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Local News

February 2, 2011

Split second decision leads to rescue of two from house fire

CENTERVILLE — Centerville resident Bobby Heriford was on his way to work at Iowa Steel and Wire on Thursday, Jan. 27, when he did something out of the ordinary. He decided to go out of his way to stop at the Casey’s General Store on 18th Street to get something to eat.

The store was out of the way, since Heriford had to drive through the intersection of Highway 2 and 5, where he usually turns to go to work, to reach the store.

Heriford and his girlfriend, Keri Youkum, of Newton, who was riding with him, didn’t know that just across the street from the gas station they were stopped at, a family home was engulfed in flames.

The two were waiting to pull out of the Casey’s parking lot when Youkum noticed flames inside of a house across the street.

“I called 911 and as I was talking to the lady on 911 I seen like a shadow of a little girl walk across in the window,” said Heriford. “We pulled over there and I ran to the door, but when I got to the door...I heard the other girl screaming.”

The girls were Samantha Anthony, 21 and Georgia Shondel, 2. They were trapped in the house. Three other members of the Shondel family, Hope Shondel, Michael Shondel, 16, and Virginia Shondel, 2, Georgia’s twin sister, had already made it out of the house.

“I checked the door,” said Heriford. “It was locked so I just started kicking the door and kept kicking it until it came open.”

According to Heriford, as soon as the door was open, Samantha ran out and collapsed on the ground. Heriford then ran into the burning house.

“I ran in and grabbed the little baby and got her out,” said Heriford.

By this time, Samantha had regained consciousness and told the couple that her mother was on the back porch.

Heriford then ran to the back porch, where he found Hope.

“I asked her, ‘Is anybody else in the house?’ and she said ‘My daughter and my granddaughter,’ said Heriford. “I said, “No I just got them out. They’re in the front yard.’ We took the two girls to the truck and set them in there till the ambulance got there.”

Amazingly the entire rescue took less than 15 minutes. The couple made the initial 911 call at 6:45 a.m. and Heriford said he was only two minutes late for work at 7 a.m.

“The crazy thing is, I never go that way to work,” said Heriford. “I always turn on Highway 2 from 5. I’m convinced  [the fire] that’s the reason why.”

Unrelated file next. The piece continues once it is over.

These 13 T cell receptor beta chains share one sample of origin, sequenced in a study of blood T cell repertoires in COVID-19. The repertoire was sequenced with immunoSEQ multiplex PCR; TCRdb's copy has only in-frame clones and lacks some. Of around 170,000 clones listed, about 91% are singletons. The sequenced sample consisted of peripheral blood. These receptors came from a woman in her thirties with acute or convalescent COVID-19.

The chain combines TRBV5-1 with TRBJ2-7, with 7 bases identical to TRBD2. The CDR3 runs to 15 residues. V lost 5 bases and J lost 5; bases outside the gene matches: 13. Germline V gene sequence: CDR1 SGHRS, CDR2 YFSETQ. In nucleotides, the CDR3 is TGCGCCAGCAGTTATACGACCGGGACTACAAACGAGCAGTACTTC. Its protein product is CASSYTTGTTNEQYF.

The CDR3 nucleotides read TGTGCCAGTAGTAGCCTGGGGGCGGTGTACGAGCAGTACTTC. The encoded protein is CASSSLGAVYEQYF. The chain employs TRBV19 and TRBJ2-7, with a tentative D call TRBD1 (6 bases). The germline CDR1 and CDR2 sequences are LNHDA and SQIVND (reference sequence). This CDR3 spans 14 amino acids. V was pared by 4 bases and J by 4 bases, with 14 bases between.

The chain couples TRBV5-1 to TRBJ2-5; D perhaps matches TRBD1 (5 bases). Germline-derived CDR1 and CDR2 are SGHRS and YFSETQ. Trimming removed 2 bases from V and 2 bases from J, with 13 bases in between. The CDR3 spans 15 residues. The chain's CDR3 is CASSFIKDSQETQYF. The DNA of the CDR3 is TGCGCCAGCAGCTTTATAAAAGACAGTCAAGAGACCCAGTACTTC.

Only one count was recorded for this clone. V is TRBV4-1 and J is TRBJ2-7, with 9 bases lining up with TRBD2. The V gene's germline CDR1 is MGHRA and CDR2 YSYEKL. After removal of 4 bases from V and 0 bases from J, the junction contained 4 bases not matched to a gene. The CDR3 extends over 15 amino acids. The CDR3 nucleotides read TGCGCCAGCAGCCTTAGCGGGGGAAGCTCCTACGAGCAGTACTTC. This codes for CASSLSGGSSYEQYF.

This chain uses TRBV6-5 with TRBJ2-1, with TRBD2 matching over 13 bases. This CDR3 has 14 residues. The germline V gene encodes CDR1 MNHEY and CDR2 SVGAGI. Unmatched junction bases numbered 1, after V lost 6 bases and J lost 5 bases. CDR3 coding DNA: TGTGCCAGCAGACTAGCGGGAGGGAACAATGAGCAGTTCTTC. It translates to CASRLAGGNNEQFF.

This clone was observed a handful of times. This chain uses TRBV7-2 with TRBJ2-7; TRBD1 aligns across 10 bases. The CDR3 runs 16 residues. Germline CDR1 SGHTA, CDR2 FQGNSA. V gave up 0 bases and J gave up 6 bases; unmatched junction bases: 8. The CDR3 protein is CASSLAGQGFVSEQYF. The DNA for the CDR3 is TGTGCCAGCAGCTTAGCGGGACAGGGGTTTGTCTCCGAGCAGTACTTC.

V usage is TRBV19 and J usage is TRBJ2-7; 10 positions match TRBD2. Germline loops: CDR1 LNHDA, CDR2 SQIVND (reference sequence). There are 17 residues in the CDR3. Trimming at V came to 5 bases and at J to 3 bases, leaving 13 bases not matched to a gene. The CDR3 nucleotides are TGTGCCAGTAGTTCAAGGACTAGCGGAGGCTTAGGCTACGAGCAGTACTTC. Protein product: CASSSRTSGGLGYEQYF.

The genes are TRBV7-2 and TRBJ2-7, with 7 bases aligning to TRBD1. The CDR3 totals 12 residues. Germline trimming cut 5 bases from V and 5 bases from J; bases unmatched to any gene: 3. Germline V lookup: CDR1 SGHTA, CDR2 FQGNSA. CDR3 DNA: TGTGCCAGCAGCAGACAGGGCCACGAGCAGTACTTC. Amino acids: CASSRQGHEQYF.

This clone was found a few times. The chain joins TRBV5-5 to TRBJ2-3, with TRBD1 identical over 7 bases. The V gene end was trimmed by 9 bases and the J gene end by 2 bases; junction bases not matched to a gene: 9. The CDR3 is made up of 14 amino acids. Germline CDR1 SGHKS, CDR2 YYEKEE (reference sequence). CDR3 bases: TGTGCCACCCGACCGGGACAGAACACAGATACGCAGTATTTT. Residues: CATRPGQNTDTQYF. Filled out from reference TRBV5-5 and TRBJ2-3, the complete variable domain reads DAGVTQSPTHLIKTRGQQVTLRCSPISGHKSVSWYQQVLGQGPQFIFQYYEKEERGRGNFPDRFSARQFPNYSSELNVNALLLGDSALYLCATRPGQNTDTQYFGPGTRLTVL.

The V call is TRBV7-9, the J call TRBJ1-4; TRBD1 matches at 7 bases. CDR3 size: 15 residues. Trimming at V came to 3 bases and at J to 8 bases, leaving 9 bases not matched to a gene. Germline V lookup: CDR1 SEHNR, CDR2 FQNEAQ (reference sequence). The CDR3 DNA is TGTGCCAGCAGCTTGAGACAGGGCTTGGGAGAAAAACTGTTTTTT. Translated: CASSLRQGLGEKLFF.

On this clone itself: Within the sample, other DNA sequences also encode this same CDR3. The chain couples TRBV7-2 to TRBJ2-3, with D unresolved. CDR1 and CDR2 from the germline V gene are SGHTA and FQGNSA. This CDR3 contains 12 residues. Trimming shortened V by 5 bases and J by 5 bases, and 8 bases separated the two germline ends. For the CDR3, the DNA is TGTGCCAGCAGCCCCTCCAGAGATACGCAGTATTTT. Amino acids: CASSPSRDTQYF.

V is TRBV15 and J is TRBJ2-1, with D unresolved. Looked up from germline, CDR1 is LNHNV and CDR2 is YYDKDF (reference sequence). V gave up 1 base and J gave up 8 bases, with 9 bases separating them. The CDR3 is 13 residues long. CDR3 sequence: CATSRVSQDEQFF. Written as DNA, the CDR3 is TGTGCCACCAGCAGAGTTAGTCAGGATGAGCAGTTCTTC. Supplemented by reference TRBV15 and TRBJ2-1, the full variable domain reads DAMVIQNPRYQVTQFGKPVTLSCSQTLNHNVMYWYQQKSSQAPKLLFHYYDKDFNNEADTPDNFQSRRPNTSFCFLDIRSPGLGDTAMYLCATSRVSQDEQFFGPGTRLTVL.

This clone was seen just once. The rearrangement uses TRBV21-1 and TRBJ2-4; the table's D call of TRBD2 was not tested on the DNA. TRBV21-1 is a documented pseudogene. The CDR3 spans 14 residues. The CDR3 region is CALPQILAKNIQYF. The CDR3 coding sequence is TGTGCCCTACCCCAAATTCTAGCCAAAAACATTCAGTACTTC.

According to Heriford, the two girls seemed to be in bad shape.

“To me, the little girl looked worse,” said Heriford. “Her whole face was just white. When I’ve been burned before, if it’s a bad burn, it’s white. Their hair was melted. The older girl, her arms were all black spots.”

The heat was so intense in the house that in just the few seconds he was inside, his facial hair was singed and the skin on his face began to blister.

“It was just unreal how hot it was in there,” said Heriford.

Even though the first officer arrived on the scene within five minutes, Heriford said time seemed to drag as they were waiting.

“There’s no doubt in my mind that if someone wouldn’t have been there to do that, none of them people would have got there in time to save them,” said Heriford.

Incredibally, Heriford was able to go to work for the rest of the day, sharing the news with his boss and a few co-workers.

“I was just out of it the whole day,” said Heriford. “I don’t think I stopped shaking till 10 o’clock that morning.”

Heriford said he has visited with Kris Shondel, father, husband and grandfather of the Shondel family, who wasn’t at home during the fire.

“It was pretty emotional,” said Heriford. “I’ve been staying in touch with him. As soon as they get out [of the hospital} I want to see them. I‘d like to watch them grow up.”

According to investigators, Hope, Michael and Virginia Shondel have been released from the hospital. Georgia Shondel and Samantha Anthony remain hospitalized at the University of Iowa burn center.

Monetary donations to the Shondel family can be made to Iowa Trust and Savings Bank in Centerville. People can also donate clothing and other items to the U-Sold-What store in Centerville. Donation jars have also been set up at various businesses.

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